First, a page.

BY KAREN GALLAGHER
I don’t know if it is naive thinking, denial, or ignorance, but most folks do not focus on an anticipated crisis or an event that could be life changing. We are concentrating on our daily to-do list, such as making sure the lawn is mowed, or thinking about where the children need to be after school, or perhaps work issues.
Sometimes we have more serious concerns, such as financial setbacks or the illness of an elderly parent. These are expected bumps in the road and for most of us, this is a part of our daily life experiences. Nonetheless, they are stressful at times, and indeed upsetting. Second-level difficulties on our path often do pass with time. We understand that life is a journey with twists and turns; it does not flow in a straight line.
However, in the human experience, we might encounter a serious crisis or tragic event. These accidents or illnesses can completely derail the journey. They are critical life-changing eruptions which might be so enormous that an individual cannot return to their original path. In this example, an acquired disability may not be fully reversible or recoverable.
The combination of experiencing a sudden tragedy resulting in an acquired disability and the loss of control over life as once known creates an understandable emotional reaction for the individual and the family. Family caregivers must also join their loved ones and leave the comforts of their home path. The transition to the new journey for all involved includes pervasive new challenges.
So how does one travel down the new road with a sense of emotional fortitude?
Key tools for the success for this trip include a support team of professionals of varying disciplines working together to facilitate a sense of empowerment for the patient and family. Loss of control over one’s life impacts self-esteem and causes grief/depression that are major challenges for the individual with a new injury. Instilling a sense of control with knowledge, through psycho-education facilitates patients’ understanding of their new circumstances. Information is a form of stress reduction in most instances.
Additionally, assuring independence where possible assists patients to feel more involved with their lives and have increased control (as an example, a patient who has a payee can feel not in charge of his or her money). The payee might support the patient’s empowerment by assuring the individual to have a weekly or periodic review of finances. The review might need to be repeated, due to the cognitive issues. However, the intention is that the patient gains a sense of empowerment by implementing this type of a plan.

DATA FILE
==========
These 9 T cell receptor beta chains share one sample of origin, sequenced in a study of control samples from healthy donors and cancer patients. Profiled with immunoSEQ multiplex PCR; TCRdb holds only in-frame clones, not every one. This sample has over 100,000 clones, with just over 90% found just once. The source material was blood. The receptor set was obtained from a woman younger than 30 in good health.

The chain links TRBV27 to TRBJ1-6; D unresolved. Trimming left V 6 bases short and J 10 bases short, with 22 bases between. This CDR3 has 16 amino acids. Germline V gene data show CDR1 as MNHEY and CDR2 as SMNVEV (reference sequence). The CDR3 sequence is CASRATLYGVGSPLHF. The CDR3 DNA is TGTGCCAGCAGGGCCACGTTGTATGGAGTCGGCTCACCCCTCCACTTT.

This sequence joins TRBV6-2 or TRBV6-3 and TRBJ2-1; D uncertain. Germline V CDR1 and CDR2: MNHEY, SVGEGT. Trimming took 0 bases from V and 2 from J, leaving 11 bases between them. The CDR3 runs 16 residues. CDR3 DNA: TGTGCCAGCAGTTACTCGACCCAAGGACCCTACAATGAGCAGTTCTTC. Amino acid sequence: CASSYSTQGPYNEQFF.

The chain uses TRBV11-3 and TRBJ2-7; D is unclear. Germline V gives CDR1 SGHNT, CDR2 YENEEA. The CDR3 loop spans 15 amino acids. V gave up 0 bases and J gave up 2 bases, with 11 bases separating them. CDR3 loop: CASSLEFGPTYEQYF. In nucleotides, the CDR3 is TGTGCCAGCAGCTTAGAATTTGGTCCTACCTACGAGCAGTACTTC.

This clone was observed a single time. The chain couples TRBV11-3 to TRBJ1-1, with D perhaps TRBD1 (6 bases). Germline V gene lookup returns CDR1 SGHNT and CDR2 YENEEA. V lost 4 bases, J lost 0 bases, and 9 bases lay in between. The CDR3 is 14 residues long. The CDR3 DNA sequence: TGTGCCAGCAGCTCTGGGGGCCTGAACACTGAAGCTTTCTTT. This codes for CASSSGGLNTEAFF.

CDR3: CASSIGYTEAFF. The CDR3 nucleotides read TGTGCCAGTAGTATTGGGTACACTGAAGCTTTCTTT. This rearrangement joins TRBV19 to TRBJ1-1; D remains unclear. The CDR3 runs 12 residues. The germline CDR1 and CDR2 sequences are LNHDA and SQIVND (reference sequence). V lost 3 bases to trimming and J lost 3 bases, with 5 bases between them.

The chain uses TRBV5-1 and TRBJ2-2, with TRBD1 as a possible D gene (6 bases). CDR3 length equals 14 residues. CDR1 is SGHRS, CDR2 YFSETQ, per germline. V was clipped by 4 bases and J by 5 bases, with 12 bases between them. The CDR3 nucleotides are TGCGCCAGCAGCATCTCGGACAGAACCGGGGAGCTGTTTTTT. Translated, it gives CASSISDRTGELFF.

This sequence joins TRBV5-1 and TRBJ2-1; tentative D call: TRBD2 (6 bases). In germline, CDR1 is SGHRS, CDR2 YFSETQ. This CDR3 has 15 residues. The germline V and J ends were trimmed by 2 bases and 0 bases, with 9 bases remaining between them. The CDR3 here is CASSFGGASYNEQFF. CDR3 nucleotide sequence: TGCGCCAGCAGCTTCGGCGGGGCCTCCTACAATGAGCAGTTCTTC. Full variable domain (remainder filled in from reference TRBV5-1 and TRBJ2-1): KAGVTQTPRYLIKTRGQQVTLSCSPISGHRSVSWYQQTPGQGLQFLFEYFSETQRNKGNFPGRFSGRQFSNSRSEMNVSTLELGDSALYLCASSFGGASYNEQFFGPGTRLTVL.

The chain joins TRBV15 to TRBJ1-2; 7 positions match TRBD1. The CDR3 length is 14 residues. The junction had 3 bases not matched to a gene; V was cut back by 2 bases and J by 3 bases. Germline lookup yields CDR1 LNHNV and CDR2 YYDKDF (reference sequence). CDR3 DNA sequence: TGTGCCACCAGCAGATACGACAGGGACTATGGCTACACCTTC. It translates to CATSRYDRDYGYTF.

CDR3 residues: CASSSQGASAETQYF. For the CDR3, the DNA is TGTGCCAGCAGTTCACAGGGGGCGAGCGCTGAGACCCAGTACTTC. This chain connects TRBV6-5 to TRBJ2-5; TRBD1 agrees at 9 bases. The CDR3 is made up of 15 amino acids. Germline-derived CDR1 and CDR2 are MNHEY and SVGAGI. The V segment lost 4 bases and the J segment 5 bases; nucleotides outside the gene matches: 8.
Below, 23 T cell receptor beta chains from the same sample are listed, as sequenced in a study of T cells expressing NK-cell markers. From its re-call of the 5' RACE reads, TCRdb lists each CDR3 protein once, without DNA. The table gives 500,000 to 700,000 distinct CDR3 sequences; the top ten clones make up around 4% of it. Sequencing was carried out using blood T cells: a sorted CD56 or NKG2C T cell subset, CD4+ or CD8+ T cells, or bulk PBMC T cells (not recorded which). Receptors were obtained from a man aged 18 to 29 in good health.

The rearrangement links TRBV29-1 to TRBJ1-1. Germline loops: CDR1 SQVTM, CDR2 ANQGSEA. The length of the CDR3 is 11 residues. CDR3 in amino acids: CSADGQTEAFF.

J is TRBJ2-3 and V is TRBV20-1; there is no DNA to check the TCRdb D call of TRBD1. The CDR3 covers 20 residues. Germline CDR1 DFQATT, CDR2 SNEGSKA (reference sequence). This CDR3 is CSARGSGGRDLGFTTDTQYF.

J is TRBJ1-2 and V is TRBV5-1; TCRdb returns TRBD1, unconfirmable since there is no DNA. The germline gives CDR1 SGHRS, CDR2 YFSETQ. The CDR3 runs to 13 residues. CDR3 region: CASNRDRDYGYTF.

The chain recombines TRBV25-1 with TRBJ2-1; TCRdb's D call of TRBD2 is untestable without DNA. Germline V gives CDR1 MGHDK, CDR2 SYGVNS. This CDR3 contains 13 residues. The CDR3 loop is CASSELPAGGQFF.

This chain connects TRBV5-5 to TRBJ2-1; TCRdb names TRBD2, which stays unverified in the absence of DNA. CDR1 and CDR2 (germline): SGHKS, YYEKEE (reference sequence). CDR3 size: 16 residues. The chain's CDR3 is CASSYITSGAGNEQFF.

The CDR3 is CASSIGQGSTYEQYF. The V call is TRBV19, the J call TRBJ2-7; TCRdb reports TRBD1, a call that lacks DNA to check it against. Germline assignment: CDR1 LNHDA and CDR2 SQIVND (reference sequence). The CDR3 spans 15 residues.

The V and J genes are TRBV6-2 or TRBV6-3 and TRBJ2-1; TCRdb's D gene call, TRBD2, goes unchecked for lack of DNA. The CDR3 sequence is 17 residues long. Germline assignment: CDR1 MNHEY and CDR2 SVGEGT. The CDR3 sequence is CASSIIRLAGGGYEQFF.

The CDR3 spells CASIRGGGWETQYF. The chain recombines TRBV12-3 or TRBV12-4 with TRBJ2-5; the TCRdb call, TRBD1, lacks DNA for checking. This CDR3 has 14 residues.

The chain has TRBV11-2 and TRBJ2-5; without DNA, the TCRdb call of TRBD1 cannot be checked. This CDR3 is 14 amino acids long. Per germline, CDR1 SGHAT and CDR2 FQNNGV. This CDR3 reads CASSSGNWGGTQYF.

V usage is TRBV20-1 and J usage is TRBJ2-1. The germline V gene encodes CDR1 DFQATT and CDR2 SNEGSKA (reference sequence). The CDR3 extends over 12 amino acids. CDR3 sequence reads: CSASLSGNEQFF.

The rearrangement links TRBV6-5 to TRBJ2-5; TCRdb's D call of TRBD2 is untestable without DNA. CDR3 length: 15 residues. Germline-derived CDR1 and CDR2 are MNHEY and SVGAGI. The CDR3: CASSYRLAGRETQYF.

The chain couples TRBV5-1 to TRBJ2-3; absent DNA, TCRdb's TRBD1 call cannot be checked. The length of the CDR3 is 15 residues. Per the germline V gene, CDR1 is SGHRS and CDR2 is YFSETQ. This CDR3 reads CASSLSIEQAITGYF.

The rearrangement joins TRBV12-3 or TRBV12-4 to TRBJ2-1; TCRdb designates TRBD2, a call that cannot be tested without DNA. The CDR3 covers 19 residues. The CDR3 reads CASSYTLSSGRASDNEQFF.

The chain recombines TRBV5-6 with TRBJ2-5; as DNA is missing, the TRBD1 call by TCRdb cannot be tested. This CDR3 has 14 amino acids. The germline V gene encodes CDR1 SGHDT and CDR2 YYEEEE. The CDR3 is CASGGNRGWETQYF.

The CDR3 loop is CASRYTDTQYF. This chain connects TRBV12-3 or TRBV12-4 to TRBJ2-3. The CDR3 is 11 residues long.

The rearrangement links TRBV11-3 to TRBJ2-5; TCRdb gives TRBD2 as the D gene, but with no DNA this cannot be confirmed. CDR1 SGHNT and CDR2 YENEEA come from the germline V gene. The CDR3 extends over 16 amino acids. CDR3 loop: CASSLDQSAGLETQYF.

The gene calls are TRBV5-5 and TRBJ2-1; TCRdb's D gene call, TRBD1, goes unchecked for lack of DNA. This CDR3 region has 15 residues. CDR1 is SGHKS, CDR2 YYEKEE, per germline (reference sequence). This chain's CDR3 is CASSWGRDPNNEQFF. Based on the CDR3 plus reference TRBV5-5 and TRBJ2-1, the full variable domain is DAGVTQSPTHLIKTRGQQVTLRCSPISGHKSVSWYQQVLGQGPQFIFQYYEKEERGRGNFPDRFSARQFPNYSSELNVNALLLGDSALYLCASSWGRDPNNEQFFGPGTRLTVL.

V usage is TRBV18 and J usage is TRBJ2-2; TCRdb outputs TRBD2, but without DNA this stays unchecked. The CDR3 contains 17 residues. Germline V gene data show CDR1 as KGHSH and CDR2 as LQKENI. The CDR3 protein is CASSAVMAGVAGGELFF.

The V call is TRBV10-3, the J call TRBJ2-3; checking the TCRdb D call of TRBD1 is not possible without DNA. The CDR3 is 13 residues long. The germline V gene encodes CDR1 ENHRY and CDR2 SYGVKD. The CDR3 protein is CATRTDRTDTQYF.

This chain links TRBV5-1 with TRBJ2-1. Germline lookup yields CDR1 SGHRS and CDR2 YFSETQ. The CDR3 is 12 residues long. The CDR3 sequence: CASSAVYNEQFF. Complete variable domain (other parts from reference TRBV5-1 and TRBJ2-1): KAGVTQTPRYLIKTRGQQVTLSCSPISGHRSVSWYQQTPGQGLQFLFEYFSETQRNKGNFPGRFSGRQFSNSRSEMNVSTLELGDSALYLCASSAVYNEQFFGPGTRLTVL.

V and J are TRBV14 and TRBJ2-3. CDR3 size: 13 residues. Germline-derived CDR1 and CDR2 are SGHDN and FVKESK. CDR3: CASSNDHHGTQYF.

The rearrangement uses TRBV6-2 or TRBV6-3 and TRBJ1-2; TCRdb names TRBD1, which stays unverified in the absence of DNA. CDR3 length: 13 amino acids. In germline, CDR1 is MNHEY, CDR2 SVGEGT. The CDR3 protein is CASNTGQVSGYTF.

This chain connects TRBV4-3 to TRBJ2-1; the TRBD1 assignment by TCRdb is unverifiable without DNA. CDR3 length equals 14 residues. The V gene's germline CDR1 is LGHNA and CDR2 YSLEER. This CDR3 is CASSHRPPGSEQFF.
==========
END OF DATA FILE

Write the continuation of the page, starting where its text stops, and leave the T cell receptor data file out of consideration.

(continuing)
Facilitation of empowerment occurs by assisting patients to see themselves in a new light. A new patient can learn to reframe his or her self-image as a survivor and not a victim. Patients learn to change their vision of the future within the parameters of the disability. Metaphorically, if you break a leg and can’t run 10 miles anymore, can you ride a bike instead, or walk three miles? This approach does not in itself preclude the grief associated with the change, but is helpful in moving the patient from the “old self” to the “new self”.
Acquired disabilities are manifested emotionally by creating a changed sense of identity for the individual. Individuals who were productive in their home and work lives are now perhaps not able to work or have “valuable” roles in the home. Recreating that sense of self-esteem is critical to the emotional recovery process and replenishing a sense of control where it once was.
Grief and depression mirror many of the same symptoms and therefore will be referred to as grief. Both are common and normal responses to the multiple changes in patients’ lives. The loss of the previous life as one knew it is a constant and nagging feeling. Sudden tragedy and serious injury can cause complicated grief reactions that translate to extended time frames of grief, and a more difficult recovery process.
Addressing or supporting grief for patients and their families mean not defining it. Grief is an individual experience which is manifested differently in every case. Distinguishing a normal grief process from an impaired grief process is best determined by professionals.
Adjustment to the multitude of losses associated with acquired disability is a slow process. The goal is to assist the patient to reduce the intensity of the losses over time. Building a future and adapting to the alternative life helps to reduce the intensity of the losses. The grief and the losses will not disappear fully, but over time they become integrated, and not reconciled in life’s changes.
Validation of the patient and family in their challenges by one another, with the help of professionals, are key components in the adjustment processes. Loss of control, self-esteem issues, and grief are common emotional struggles. Gradual recovery gives everyone involved the time to reflect on the changes, and to transition toward the new direction of the journey.
As a result of this unplanned trip, the patient uses a compass to find north, remembering that the path in the past took you north before. Now in a “different part of the world,” so to speak, this new path does go forward to an area previously unexplored by the individual with an acquired disability. A good place.
Source: Innovative Health Magazine, August 2017